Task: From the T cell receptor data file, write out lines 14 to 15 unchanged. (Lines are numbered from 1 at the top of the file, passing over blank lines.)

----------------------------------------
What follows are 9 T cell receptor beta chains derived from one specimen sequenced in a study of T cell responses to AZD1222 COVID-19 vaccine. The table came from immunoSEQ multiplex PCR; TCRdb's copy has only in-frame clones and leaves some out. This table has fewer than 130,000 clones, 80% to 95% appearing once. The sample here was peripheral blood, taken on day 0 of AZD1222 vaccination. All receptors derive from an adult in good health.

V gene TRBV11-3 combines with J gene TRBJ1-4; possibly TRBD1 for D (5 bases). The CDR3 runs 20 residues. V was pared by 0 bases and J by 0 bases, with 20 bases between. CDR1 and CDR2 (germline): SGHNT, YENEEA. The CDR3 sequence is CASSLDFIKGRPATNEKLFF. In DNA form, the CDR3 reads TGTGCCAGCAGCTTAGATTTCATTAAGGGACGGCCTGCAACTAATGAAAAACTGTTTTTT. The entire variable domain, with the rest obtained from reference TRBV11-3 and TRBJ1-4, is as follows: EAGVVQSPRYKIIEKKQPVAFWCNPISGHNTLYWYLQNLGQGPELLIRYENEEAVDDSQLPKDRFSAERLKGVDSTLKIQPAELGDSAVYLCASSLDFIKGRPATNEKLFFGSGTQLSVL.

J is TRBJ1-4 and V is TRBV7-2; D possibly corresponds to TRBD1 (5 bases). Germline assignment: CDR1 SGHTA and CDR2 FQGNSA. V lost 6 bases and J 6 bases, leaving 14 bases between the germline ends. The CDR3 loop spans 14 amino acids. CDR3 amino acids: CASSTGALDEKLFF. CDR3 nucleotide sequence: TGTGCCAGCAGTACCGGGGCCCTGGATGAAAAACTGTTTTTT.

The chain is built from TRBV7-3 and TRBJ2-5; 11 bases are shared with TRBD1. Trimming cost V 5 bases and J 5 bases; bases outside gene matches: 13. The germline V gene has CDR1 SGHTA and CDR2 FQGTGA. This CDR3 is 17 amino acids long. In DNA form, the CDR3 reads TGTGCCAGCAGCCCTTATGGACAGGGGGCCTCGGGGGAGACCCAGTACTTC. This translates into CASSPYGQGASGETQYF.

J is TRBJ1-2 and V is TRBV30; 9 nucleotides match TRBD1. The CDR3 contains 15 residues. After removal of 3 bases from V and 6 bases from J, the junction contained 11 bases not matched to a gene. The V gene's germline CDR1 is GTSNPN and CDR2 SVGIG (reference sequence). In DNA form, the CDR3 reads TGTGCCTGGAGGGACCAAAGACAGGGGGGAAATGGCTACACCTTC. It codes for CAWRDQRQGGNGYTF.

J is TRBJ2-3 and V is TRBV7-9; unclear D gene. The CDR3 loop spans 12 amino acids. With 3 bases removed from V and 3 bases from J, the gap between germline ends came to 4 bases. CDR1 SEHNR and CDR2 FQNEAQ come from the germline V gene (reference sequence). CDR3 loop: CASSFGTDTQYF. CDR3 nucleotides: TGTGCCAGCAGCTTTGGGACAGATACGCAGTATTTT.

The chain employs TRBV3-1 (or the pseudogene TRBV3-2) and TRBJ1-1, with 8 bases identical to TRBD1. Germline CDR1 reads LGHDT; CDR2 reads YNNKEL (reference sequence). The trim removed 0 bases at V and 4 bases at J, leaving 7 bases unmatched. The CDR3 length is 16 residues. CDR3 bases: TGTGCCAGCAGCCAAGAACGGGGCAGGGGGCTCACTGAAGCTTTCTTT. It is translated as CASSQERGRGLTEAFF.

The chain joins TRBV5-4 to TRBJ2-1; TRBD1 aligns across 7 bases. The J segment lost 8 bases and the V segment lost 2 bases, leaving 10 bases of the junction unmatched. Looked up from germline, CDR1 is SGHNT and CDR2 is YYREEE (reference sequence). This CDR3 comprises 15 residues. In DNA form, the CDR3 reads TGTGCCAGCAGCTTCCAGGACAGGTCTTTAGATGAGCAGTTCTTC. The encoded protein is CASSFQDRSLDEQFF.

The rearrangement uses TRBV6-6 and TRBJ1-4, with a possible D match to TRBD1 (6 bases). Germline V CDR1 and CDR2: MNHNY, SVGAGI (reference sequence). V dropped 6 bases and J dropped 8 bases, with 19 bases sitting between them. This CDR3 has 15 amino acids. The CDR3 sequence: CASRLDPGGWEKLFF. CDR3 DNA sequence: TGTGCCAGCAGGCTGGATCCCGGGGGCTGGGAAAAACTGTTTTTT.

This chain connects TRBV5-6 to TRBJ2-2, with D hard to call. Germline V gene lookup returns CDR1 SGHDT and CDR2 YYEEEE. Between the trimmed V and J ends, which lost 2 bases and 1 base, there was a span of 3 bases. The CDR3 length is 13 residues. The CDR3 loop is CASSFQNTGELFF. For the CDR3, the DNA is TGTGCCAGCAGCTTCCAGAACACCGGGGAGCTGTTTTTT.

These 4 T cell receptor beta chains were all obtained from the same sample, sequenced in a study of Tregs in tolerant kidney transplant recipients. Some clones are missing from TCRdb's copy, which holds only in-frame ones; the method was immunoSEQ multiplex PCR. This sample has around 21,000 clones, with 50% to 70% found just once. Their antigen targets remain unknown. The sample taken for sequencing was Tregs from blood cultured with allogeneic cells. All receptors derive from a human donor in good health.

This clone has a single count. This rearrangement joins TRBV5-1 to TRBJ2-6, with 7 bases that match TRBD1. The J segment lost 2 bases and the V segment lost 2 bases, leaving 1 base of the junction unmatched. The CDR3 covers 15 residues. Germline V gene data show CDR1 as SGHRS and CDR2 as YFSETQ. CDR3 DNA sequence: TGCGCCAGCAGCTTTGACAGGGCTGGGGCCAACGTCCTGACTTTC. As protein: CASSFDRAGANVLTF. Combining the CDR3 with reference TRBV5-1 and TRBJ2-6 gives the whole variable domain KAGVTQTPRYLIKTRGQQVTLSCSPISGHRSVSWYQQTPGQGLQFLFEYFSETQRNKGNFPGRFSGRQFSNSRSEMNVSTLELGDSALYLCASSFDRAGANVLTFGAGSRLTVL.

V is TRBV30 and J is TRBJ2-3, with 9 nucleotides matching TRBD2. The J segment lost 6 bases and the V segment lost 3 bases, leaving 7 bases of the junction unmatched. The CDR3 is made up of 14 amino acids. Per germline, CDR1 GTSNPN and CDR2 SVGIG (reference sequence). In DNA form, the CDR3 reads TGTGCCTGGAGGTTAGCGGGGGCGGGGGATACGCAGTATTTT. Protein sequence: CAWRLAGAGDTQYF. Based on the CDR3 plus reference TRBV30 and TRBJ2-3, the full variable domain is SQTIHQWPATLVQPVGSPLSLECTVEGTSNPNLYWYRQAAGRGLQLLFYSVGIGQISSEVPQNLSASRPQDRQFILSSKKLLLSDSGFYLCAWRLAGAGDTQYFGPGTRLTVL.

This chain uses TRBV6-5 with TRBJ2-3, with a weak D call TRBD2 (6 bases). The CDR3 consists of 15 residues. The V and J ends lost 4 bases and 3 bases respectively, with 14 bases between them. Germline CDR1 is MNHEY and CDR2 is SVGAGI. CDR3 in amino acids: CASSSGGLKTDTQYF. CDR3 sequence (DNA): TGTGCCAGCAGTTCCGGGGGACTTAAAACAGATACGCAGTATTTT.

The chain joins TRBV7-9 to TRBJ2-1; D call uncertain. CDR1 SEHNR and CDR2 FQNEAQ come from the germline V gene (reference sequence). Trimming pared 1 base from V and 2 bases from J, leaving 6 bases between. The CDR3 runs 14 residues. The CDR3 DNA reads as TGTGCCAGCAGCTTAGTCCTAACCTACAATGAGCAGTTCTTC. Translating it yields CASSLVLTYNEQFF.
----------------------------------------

This chain uses TRBV6-5 with TRBJ2-3, with a weak D call TRBD2 (6 bases). The CDR3 consists of 15 residues. The V and J ends lost 4 bases and 3 bases respectively, with 14 bases between them. Germline CDR1 is MNHEY and CDR2 is SVGAGI. CDR3 in amino acids: CASSSGGLKTDTQYF. CDR3 sequence (DNA): TGTGCCAGCAGTTCCGGGGGACTTAAAACAGATACGCAGTATTTT.

The chain joins TRBV7-9 to TRBJ2-1; D call uncertain. CDR1 SEHNR and CDR2 FQNEAQ come from the germline V gene (reference sequence). Trimming pared 1 base from V and 2 bases from J, leaving 6 bases between. The CDR3 runs 14 residues. The CDR3 DNA reads as TGTGCCAGCAGCTTAGTCCTAACCTACAATGAGCAGTTCTTC. Translating it yields CASSLVLTYNEQFF.